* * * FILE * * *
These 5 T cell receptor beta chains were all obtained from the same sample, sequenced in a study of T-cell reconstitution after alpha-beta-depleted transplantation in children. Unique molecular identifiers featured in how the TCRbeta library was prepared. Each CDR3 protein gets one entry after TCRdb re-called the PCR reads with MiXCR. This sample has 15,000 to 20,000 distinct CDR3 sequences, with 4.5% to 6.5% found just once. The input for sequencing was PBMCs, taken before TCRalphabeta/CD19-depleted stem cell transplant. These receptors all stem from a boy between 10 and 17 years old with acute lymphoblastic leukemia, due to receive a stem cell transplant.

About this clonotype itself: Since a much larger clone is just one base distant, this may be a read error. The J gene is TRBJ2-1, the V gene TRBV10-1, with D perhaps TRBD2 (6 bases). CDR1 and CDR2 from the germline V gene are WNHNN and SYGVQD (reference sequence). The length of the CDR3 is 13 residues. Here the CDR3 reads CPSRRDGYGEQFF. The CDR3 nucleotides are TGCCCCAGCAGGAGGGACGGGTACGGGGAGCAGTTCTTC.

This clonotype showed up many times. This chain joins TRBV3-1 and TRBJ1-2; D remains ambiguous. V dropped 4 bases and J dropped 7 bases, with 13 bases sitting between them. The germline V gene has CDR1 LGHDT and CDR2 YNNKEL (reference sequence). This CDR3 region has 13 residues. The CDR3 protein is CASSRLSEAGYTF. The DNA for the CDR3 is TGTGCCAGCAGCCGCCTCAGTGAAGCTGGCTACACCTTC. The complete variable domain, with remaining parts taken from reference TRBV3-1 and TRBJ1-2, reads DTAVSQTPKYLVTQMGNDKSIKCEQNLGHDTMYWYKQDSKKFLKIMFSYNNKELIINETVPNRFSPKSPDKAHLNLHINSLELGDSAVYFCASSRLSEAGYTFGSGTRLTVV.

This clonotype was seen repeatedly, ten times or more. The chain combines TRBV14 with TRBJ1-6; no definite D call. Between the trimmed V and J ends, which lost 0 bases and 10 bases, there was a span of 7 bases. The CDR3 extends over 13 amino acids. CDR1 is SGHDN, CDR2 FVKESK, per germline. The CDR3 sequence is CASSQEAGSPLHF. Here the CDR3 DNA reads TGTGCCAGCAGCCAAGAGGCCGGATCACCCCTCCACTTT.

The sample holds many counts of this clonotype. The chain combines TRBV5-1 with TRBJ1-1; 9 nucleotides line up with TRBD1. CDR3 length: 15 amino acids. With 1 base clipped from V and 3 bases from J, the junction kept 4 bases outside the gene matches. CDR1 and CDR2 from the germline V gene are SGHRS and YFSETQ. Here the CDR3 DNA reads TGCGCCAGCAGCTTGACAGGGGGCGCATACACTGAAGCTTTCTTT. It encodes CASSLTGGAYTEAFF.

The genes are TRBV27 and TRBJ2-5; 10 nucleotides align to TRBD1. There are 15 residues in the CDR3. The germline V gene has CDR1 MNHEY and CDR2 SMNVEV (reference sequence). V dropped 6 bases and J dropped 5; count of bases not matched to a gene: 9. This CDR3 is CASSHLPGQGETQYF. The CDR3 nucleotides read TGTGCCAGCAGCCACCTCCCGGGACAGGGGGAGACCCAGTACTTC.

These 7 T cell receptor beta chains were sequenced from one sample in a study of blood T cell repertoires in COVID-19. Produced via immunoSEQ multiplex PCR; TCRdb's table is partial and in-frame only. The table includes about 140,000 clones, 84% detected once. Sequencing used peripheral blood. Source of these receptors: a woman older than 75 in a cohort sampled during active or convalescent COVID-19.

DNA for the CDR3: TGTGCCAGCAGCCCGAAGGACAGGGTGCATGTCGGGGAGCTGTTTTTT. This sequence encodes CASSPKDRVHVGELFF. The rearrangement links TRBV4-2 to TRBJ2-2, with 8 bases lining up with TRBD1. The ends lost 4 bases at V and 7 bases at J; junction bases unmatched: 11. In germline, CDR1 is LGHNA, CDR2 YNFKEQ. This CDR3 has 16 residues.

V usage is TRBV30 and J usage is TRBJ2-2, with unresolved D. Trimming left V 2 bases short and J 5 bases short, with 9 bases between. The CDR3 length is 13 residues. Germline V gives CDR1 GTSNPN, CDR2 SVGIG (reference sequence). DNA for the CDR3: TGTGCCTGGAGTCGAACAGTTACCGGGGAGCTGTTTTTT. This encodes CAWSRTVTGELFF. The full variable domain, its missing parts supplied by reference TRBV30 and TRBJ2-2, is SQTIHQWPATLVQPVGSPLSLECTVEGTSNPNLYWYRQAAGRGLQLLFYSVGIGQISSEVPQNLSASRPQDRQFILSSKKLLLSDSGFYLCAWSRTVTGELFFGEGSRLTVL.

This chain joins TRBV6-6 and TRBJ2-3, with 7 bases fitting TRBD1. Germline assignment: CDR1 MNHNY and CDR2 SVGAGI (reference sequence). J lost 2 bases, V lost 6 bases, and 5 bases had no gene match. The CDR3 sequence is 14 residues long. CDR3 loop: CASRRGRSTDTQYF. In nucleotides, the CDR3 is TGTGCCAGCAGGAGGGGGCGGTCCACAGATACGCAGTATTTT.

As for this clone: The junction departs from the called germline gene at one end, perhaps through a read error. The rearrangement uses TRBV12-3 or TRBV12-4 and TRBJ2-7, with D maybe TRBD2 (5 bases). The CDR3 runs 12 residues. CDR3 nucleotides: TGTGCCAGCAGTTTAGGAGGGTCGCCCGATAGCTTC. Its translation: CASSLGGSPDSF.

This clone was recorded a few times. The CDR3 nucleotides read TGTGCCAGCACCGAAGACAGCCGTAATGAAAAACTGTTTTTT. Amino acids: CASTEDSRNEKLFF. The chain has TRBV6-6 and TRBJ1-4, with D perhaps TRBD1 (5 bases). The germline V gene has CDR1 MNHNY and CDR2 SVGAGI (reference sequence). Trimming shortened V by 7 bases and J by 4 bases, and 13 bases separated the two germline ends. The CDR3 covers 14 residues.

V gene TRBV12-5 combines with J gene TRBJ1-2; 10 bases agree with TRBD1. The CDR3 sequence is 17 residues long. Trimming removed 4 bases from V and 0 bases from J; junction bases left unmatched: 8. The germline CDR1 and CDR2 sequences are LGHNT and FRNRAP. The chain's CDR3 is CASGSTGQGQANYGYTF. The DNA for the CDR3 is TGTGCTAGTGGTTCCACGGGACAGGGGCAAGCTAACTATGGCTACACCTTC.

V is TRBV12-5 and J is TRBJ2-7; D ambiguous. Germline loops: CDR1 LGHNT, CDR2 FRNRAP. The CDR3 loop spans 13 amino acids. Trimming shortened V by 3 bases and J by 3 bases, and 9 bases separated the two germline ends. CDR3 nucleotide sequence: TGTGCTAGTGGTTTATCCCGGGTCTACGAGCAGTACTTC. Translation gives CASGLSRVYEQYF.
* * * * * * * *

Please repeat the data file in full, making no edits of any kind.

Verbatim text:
These 5 T cell receptor beta chains were all obtained from the same sample, sequenced in a study of T-cell reconstitution after alpha-beta-depleted transplantation in children. Unique molecular identifiers featured in how the TCRbeta library was prepared. Each CDR3 protein gets one entry after TCRdb re-called the PCR reads with MiXCR. This sample has 15,000 to 20,000 distinct CDR3 sequences, with 4.5% to 6.5% found just once. The input for sequencing was PBMCs, taken before TCRalphabeta/CD19-depleted stem cell transplant. These receptors all stem from a boy between 10 and 17 years old with acute lymphoblastic leukemia, due to receive a stem cell transplant.

About this clonotype itself: Since a much larger clone is just one base distant, this may be a read error. The J gene is TRBJ2-1, the V gene TRBV10-1, with D perhaps TRBD2 (6 bases). CDR1 and CDR2 from the germline V gene are WNHNN and SYGVQD (reference sequence). The length of the CDR3 is 13 residues. Here the CDR3 reads CPSRRDGYGEQFF. The CDR3 nucleotides are TGCCCCAGCAGGAGGGACGGGTACGGGGAGCAGTTCTTC.

This clonotype showed up many times. This chain joins TRBV3-1 and TRBJ1-2; D remains ambiguous. V dropped 4 bases and J dropped 7 bases, with 13 bases sitting between them. The germline V gene has CDR1 LGHDT and CDR2 YNNKEL (reference sequence). This CDR3 region has 13 residues. The CDR3 protein is CASSRLSEAGYTF. The DNA for the CDR3 is TGTGCCAGCAGCCGCCTCAGTGAAGCTGGCTACACCTTC. The complete variable domain, with remaining parts taken from reference TRBV3-1 and TRBJ1-2, reads DTAVSQTPKYLVTQMGNDKSIKCEQNLGHDTMYWYKQDSKKFLKIMFSYNNKELIINETVPNRFSPKSPDKAHLNLHINSLELGDSAVYFCASSRLSEAGYTFGSGTRLTVV.

This clonotype was seen repeatedly, ten times or more. The chain combines TRBV14 with TRBJ1-6; no definite D call. Between the trimmed V and J ends, which lost 0 bases and 10 bases, there was a span of 7 bases. The CDR3 extends over 13 amino acids. CDR1 is SGHDN, CDR2 FVKESK, per germline. The CDR3 sequence is CASSQEAGSPLHF. Here the CDR3 DNA reads TGTGCCAGCAGCCAAGAGGCCGGATCACCCCTCCACTTT.

The sample holds many counts of this clonotype. The chain combines TRBV5-1 with TRBJ1-1; 9 nucleotides line up with TRBD1. CDR3 length: 15 amino acids. With 1 base clipped from V and 3 bases from J, the junction kept 4 bases outside the gene matches. CDR1 and CDR2 from the germline V gene are SGHRS and YFSETQ. Here the CDR3 DNA reads TGCGCCAGCAGCTTGACAGGGGGCGCATACACTGAAGCTTTCTTT. It encodes CASSLTGGAYTEAFF.

The genes are TRBV27 and TRBJ2-5; 10 nucleotides align to TRBD1. There are 15 residues in the CDR3. The germline V gene has CDR1 MNHEY and CDR2 SMNVEV (reference sequence). V dropped 6 bases and J dropped 5; count of bases not matched to a gene: 9. This CDR3 is CASSHLPGQGETQYF. The CDR3 nucleotides read TGTGCCAGCAGCCACCTCCCGGGACAGGGGGAGACCCAGTACTTC.

These 7 T cell receptor beta chains were sequenced from one sample in a study of blood T cell repertoires in COVID-19. Produced via immunoSEQ multiplex PCR; TCRdb's table is partial and in-frame only. The table includes about 140,000 clones, 84% detected once. Sequencing used peripheral blood. Source of these receptors: a woman older than 75 in a cohort sampled during active or convalescent COVID-19.

DNA for the CDR3: TGTGCCAGCAGCCCGAAGGACAGGGTGCATGTCGGGGAGCTGTTTTTT. This sequence encodes CASSPKDRVHVGELFF. The rearrangement links TRBV4-2 to TRBJ2-2, with 8 bases lining up with TRBD1. The ends lost 4 bases at V and 7 bases at J; junction bases unmatched: 11. In germline, CDR1 is LGHNA, CDR2 YNFKEQ. This CDR3 has 16 residues.

V usage is TRBV30 and J usage is TRBJ2-2, with unresolved D. Trimming left V 2 bases short and J 5 bases short, with 9 bases between. The CDR3 length is 13 residues. Germline V gives CDR1 GTSNPN, CDR2 SVGIG (reference sequence). DNA for the CDR3: TGTGCCTGGAGTCGAACAGTTACCGGGGAGCTGTTTTTT. This encodes CAWSRTVTGELFF. The full variable domain, its missing parts supplied by reference TRBV30 and TRBJ2-2, is SQTIHQWPATLVQPVGSPLSLECTVEGTSNPNLYWYRQAAGRGLQLLFYSVGIGQISSEVPQNLSASRPQDRQFILSSKKLLLSDSGFYLCAWSRTVTGELFFGEGSRLTVL.

This chain joins TRBV6-6 and TRBJ2-3, with 7 bases fitting TRBD1. Germline assignment: CDR1 MNHNY and CDR2 SVGAGI (reference sequence). J lost 2 bases, V lost 6 bases, and 5 bases had no gene match. The CDR3 sequence is 14 residues long. CDR3 loop: CASRRGRSTDTQYF. In nucleotides, the CDR3 is TGTGCCAGCAGGAGGGGGCGGTCCACAGATACGCAGTATTTT.

As for this clone: The junction departs from the called germline gene at one end, perhaps through a read error. The rearrangement uses TRBV12-3 or TRBV12-4 and TRBJ2-7, with D maybe TRBD2 (5 bases). The CDR3 runs 12 residues. CDR3 nucleotides: TGTGCCAGCAGTTTAGGAGGGTCGCCCGATAGCTTC. Its translation: CASSLGGSPDSF.

This clone was recorded a few times. The CDR3 nucleotides read TGTGCCAGCACCGAAGACAGCCGTAATGAAAAACTGTTTTTT. Amino acids: CASTEDSRNEKLFF. The chain has TRBV6-6 and TRBJ1-4, with D perhaps TRBD1 (5 bases). The germline V gene has CDR1 MNHNY and CDR2 SVGAGI (reference sequence). Trimming shortened V by 7 bases and J by 4 bases, and 13 bases separated the two germline ends. The CDR3 covers 14 residues.

V gene TRBV12-5 combines with J gene TRBJ1-2; 10 bases agree with TRBD1. The CDR3 sequence is 17 residues long. Trimming removed 4 bases from V and 0 bases from J; junction bases left unmatched: 8. The germline CDR1 and CDR2 sequences are LGHNT and FRNRAP. The chain's CDR3 is CASGSTGQGQANYGYTF. The DNA for the CDR3 is TGTGCTAGTGGTTCCACGGGACAGGGGCAAGCTAACTATGGCTACACCTTC.

V is TRBV12-5 and J is TRBJ2-7; D ambiguous. Germline loops: CDR1 LGHNT, CDR2 FRNRAP. The CDR3 loop spans 13 amino acids. Trimming shortened V by 3 bases and J by 3 bases, and 9 bases separated the two germline ends. CDR3 nucleotide sequence: TGTGCTAGTGGTTTATCCCGGGTCTACGAGCAGTACTTC. Translation gives CASGLSRVYEQYF.